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I've been developing an app for Windows 8 and can test Suspend, Resume, Shutdown, etc. from Visual Studio 2012. However, when I test the app on a Microsoft Surface, there is one other state I can't seem to simulate.

When an app is open and you leave the Surface untouched for a bit, the screen will dim and then eventually shut-off. If I wait long enough, maybe 1 or 2 minutes, and hit the start button, it will take me to the Lock Screen, where I can sign in. Once I sign in, it will show my app where I left it. However, after 1 second, it crashes immediately, and the Surface takes me back to the Start Screen.

I cannot simulate this using Visual Studio and the Simulator. Suspending/Resuming using Debug Location does not recreate this.

I looked at the event log on the Surface and found that my app was crashing with the following:

The process was terminated due to an unhandled exception. 

Exception Info: System.Exception Stack: at
System.Runtime.ExceptionServices.ExceptionDispatchInfo.Throw() at
System.Threading.WinRTSynchronizationContext+Invoker.<InvokeCore>b__0(System.Object) at
System.Threading.QueueUserWorkItemCallback.WaitCallback_Context(System.Object) at
System.Threading.ExecutionContext.RunInternal(System.Threading.ExecutionContext, System.Threading.ContextCallback, System.Object, Boolean) at
System.Threading.ExecutionContext.Run(System.Threading.ExecutionContext, System.Threading.ContextCallback, System.Object, Boolean) at
System.Threading.QueueUserWorkItemCallback.System.Threading.IThreadPoolWorkItem.ExecuteWorkItem() at System.Threading.ThreadPoolWorkQueue.Dispatch() at
System.Threading._ThreadPoolWaitCallback.PerformWaitCallback()

I have no clue how to find this. I am handling all unhandled exceptions with a standard message box, but it's not showing up. We've been very good at avoiding "async void" and making sure everything has "async Task" and awaited properly. So, I'm a bit stuck. I can't find where this is happening.

Anyone know how I can simulate this, or at least make the Event Log more verbose?

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1  
I don't have an answer but I would add some logging in your load/save and navigate methods. I assume you are using LayoutAwarePage as your base - if so you can override LoadState, SaveState, OnNavigatedTo, and OnNavigatedFrom. The logs will at least give you an idea of what is happening in your app before the crash. –  chue x Jan 22 '13 at 16:04
    
Thanks @chuex. I tried everything in the page events/states, but no luck. This is something deep in the framework. I'm sure I will learn something valuable once I figure this out :) –  Laith Jan 23 '13 at 21:37
1  
Are you by chance using any timers in your app, like DispatcherTimer? The timer is suspended when my app is not on screen, and then is fired immediately when I switch back to my app. Just something else to check out. –  chue x Jan 23 '13 at 23:25
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2 Answers

It sounds to me like you have everything you need to test your scenario. But you may not be aware that you can remotely debug your app on a Surface just like it was running locally. As a result, you can proceed through your use case and let Visual Studio catch the exception:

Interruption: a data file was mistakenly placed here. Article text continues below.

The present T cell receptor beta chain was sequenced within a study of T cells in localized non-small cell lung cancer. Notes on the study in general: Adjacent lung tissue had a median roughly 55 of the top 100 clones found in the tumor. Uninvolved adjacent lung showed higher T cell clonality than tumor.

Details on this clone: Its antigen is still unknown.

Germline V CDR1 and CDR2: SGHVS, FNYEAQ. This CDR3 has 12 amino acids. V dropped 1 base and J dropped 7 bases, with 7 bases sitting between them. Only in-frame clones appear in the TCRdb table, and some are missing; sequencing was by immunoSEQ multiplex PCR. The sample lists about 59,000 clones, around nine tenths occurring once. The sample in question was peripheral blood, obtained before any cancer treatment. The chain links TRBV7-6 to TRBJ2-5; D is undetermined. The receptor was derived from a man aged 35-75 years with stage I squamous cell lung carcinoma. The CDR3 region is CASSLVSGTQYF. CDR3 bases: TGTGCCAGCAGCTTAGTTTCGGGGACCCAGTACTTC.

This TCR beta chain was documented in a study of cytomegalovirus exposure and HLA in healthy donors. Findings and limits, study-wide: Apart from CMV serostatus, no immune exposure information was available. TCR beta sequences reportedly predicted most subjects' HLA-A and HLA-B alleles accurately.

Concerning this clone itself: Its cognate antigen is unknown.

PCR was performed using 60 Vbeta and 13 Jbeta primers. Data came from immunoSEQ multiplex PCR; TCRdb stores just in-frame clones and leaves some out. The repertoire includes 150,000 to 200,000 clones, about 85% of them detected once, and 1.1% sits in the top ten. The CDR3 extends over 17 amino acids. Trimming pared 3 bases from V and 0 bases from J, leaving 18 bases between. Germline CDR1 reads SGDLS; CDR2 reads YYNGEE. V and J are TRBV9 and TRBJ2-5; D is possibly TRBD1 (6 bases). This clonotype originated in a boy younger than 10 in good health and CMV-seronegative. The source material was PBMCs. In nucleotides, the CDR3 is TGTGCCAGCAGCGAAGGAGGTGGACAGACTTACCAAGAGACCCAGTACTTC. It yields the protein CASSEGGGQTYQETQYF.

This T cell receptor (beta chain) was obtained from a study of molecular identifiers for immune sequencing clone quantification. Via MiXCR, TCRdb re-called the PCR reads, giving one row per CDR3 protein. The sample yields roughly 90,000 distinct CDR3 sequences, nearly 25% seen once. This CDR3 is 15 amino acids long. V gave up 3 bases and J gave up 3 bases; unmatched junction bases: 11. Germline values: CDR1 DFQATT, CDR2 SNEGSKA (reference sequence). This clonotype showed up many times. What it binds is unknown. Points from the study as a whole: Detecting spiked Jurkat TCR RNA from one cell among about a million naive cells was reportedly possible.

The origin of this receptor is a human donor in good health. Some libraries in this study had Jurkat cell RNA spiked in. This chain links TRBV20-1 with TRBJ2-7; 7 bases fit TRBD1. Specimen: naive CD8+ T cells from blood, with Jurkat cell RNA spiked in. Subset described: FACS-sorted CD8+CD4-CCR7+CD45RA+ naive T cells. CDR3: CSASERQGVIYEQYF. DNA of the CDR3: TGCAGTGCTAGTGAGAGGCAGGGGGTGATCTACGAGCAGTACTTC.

It's easy. Here's a walkthrough: http://timheuer.com/blog/archive/2012/10/26/remote-debugging-windows-store-apps-on-surface-arm-devices.aspx

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Thanks @Jerry, but unfortunately remote debugging does not simulate this. When the Surface dims and shuts-off the screen, after a while, Visual Studio will tell me it has lost the connection to the remote device and debugging stops. I'm resorting to brute-force debugging, where I'm removing everything and slowly re-introducing the pieces until I find the culprit. –  Laith Jan 23 '13 at 21:33
1  
I see. Sorry this is happening. Nothing in the logs? You are going to need to step through in your mind, then. What fires when the resume occurs. I can't really help you with specifics, but you could write out to a file (like local folders) and do some debugging like that. It is almost certainly in your Resuming or Activated or Loaded or some method like that. Then again, maybe it has to do with serialization. Perhaps a few more try {} catch {} might help you identify it. Wrap whole pages in a try if you want (for testing of course). –  Jerry Nixon - MSFT Jan 23 '13 at 21:51
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up vote 1 down vote accepted

Ok I figured it out.

There is an issue with the MediaElement control and volume. When the app is reactivated as I explain above, we get notified that the volume has changed. But for some reason, if we try to manipulate MediaElement.Volume when the app reactivates, it throws an exception. This exception does not have a message, just some strange hex number.

This only happens on the tablet, and it's very hard to detect. Essentially, for all of you who play media files, you should try/catch it like this:

try
{
   myMediaElement.Volume = .3;
}
catch (Exception ex)
{
   // I don't really know what to do here.
   // but at least my app doesn't crash anymore :)
}

Anyway, thank you @JerryNixon and @chuex for helping out.

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What's the strange hex number? My guess is that it's an HRESULT, which would give a further clue as to what may be going on. –  Raymond Chen Jan 24 '13 at 1:29
    
@RaymondChen, "Exception from HRESULT: 0xC00D4E86" –  Laith Jan 24 '13 at 3:27
2  
A quick Web search for the error code 0xC00D4E87 shows that the error code means "The audio playback device is no longer present." What is presumably happening is that the audio device went offline due to loss of power, so when your app resumes, it needs to reacquire it. –  Raymond Chen Jan 24 '13 at 15:04
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